It is likely that most of us using wheelchairs have underlying concerns that necessitate extra caution during this pandemic.  I am guessing that we will have to live with this caution for at least another year.  Given the unknowns and extremes of Covid-19, many able-bodied people will also be living with this caution as the New Normal sinks in and new social norms develop, even in the outdoors.   In my experience, most people are aware of the need for social distancing and follow proper etiquette, such as maintaining distance, giving way, wearing masks, and being extra-considerate.  Of course, there are a few renegades on the trail, so one must prepare for them; but don't focus on them! There are really good suggestions in several mainstream publications:





Closed road in greenway in central Seattle
However, there are special concerns for wheelchair hikers. Primarily, it is difficult to move aside, and often it is impossible to move off of the trail.   It is always tricky to find accessible trails, but now you must also find hikes with wider paths and/or fewer people -- all during a time when more people are at home and using the outdoors as an escape for themselves and their children.  You can look for less popular hikes or less developed trails.  It is also important to go at odd hours that avoid morning and evening runners and afternoon walkers and kids.  At the same time, you might focus on finding a wide path, such as a closed-off road.  In addition, for those with impaired hands and arms, it is difficult to put on and take off a mask as other people come and go, so you may need to hike with a safe companion or simply keep your mask on at all times.  Finally, even when land and trails are open, facilities such as restrooms and parking lots are often closed. This means you may want to stay close to home. We have discovered some neighborhood hide-aways that we never would have found otherwise. As always, recommendations from other wheelchair hikers are gold.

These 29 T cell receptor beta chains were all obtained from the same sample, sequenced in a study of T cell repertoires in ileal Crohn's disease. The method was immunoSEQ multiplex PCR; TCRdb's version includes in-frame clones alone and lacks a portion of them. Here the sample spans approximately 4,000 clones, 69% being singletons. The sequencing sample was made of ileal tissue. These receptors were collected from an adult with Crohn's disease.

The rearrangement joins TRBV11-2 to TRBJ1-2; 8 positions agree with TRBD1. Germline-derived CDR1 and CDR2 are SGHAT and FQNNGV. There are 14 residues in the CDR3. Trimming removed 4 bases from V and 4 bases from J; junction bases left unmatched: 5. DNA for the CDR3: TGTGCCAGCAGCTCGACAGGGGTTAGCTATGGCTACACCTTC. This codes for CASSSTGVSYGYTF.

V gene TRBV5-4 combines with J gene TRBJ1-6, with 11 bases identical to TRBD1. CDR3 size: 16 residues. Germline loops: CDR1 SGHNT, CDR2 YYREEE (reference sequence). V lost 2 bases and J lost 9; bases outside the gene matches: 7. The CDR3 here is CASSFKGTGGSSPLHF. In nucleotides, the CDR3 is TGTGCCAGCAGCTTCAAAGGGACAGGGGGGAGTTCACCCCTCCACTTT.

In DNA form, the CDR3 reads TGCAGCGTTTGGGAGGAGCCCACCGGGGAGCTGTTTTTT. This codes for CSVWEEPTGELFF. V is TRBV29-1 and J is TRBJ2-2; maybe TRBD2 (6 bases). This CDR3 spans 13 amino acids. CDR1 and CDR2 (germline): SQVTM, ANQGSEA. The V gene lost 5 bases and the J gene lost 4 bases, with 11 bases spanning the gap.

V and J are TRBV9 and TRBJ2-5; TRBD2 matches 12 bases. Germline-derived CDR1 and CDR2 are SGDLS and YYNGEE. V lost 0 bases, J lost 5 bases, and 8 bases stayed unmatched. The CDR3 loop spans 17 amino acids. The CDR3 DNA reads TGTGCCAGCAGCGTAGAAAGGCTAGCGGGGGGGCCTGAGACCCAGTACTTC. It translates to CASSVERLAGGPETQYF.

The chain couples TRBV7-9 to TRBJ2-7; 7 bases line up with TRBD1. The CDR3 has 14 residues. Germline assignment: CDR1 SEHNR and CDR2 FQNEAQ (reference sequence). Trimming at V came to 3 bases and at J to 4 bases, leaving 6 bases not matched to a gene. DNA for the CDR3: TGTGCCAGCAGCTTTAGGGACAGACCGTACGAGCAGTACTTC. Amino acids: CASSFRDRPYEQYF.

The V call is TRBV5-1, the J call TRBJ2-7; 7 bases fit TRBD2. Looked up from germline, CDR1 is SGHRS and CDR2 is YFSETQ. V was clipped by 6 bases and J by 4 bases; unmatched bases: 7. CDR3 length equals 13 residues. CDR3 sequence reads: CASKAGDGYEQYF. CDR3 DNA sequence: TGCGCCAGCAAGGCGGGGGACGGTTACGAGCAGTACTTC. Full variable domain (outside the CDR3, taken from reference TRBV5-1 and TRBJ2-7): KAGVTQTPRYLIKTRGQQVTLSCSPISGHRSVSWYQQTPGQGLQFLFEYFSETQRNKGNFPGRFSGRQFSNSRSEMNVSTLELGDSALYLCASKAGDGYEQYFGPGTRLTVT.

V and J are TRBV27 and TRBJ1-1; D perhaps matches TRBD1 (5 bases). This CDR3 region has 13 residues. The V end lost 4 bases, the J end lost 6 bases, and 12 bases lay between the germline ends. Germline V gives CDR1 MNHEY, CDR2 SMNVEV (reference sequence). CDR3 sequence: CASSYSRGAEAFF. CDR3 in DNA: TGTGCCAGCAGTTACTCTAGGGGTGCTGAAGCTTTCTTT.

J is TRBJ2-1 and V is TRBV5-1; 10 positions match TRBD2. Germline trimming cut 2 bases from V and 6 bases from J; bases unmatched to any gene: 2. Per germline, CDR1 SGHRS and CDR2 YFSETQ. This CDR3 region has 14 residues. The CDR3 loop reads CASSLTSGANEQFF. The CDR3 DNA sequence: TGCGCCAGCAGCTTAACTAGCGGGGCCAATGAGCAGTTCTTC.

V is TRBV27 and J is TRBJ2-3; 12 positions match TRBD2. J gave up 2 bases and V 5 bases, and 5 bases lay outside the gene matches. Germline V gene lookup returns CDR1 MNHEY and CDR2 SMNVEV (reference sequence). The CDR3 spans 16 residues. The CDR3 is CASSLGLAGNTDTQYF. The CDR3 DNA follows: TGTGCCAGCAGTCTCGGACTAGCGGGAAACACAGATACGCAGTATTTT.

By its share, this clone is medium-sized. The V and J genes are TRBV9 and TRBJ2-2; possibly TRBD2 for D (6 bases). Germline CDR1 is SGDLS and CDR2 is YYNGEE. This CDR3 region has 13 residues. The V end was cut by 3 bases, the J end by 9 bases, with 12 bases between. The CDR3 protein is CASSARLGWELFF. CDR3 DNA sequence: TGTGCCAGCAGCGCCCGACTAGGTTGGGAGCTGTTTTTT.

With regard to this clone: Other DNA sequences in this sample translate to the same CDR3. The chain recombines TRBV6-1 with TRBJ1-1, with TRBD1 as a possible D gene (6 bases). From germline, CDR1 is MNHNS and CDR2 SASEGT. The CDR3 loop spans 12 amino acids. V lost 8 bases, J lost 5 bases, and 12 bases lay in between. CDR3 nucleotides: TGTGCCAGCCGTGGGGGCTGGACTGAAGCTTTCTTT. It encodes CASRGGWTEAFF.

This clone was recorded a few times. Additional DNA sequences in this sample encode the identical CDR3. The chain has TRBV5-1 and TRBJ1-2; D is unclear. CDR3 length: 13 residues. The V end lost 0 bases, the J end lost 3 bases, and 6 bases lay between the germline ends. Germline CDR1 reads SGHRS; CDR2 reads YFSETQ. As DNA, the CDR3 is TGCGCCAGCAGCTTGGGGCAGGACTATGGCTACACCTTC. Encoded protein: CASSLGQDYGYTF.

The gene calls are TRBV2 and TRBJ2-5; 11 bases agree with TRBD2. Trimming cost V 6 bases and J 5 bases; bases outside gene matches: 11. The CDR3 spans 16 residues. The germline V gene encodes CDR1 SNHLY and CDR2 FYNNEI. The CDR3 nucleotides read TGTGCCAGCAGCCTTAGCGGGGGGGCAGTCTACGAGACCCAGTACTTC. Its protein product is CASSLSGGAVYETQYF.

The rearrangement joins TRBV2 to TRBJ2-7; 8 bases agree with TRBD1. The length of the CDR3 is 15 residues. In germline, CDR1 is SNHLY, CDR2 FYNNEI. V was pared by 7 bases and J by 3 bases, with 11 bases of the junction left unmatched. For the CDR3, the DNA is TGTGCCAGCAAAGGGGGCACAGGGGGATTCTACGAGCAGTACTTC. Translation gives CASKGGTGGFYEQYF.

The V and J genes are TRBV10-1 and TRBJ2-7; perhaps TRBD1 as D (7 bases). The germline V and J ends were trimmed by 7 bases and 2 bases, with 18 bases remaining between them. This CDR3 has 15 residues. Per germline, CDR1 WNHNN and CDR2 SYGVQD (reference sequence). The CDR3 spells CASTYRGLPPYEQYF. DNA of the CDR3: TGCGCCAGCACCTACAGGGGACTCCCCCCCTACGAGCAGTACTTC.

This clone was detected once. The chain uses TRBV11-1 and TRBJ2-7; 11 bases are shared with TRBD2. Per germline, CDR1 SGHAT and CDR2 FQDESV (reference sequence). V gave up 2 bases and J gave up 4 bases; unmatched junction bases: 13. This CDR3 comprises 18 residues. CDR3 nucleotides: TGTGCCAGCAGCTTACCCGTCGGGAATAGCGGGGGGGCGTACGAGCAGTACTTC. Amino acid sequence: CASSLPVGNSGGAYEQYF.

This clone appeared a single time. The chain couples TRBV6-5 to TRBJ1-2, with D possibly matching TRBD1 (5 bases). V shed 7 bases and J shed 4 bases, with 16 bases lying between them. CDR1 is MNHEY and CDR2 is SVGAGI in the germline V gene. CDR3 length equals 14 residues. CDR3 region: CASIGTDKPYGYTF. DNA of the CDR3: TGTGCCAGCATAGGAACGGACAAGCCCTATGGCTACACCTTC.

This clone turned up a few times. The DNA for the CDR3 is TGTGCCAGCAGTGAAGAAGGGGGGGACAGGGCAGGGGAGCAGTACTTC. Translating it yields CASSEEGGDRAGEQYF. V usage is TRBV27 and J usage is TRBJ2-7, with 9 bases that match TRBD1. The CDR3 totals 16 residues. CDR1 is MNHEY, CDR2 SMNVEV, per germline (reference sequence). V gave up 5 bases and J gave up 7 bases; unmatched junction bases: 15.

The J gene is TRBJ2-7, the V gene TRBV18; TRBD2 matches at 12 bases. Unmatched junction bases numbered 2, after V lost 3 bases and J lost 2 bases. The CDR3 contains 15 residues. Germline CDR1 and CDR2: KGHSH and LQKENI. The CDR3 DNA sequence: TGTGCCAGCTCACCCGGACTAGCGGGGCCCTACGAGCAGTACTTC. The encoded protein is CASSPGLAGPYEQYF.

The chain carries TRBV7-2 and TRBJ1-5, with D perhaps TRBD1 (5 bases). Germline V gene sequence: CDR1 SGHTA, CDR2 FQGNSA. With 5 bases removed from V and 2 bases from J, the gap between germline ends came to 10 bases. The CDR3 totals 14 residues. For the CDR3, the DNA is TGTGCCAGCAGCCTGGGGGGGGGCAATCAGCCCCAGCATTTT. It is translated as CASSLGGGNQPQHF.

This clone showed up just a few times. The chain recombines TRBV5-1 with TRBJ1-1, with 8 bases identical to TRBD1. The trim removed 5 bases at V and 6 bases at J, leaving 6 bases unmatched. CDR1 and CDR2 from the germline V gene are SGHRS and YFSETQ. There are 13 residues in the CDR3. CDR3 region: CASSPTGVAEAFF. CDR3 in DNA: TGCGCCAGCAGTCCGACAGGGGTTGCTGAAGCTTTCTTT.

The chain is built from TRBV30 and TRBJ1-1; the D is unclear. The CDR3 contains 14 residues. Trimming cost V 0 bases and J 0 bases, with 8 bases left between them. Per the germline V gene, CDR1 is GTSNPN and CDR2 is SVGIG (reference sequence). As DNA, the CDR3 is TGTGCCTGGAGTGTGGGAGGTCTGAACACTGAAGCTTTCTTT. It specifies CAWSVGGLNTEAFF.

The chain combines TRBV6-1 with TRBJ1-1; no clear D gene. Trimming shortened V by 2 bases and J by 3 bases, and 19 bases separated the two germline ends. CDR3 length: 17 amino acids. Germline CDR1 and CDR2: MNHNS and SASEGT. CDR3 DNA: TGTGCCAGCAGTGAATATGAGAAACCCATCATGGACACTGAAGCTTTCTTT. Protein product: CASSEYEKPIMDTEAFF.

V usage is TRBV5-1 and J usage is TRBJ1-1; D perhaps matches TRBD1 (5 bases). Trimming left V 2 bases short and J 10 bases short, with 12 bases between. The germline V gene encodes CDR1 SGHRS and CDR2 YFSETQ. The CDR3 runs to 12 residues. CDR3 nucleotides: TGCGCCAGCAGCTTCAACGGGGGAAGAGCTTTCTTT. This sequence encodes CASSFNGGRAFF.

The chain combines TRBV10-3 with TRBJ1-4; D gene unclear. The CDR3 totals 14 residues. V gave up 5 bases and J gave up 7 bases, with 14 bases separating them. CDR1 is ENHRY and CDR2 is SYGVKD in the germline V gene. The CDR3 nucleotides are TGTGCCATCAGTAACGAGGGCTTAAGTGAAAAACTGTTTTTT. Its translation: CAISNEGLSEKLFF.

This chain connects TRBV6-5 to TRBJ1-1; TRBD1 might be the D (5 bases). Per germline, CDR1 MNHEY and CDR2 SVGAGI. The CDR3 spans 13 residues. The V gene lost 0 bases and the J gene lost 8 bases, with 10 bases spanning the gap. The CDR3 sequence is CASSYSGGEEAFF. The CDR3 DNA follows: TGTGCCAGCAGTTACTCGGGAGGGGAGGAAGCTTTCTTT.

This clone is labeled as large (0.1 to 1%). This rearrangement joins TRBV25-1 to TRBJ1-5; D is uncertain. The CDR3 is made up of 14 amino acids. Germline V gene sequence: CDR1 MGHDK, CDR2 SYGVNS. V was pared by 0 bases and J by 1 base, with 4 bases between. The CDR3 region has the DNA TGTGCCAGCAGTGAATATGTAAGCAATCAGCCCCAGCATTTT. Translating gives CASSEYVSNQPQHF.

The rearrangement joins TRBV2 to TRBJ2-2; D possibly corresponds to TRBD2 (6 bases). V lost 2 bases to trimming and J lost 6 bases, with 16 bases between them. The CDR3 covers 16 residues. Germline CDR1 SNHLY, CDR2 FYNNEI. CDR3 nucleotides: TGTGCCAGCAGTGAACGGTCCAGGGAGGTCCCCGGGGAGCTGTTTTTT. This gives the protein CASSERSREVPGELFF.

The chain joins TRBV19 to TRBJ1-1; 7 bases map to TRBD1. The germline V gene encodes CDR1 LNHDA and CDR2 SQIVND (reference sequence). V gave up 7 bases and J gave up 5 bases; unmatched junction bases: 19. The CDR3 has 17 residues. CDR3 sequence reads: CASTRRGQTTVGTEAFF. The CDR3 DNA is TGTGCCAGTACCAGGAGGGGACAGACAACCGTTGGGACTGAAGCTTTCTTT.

As my neurologist said, Covid-19 is a "preventable" disease.  But steps must be taken and procedures followed.  It's probably going to be like this for a long time, so we all have to get used to the new normal and develop a practice that feels safe, while allowing us to get out of the house and live life.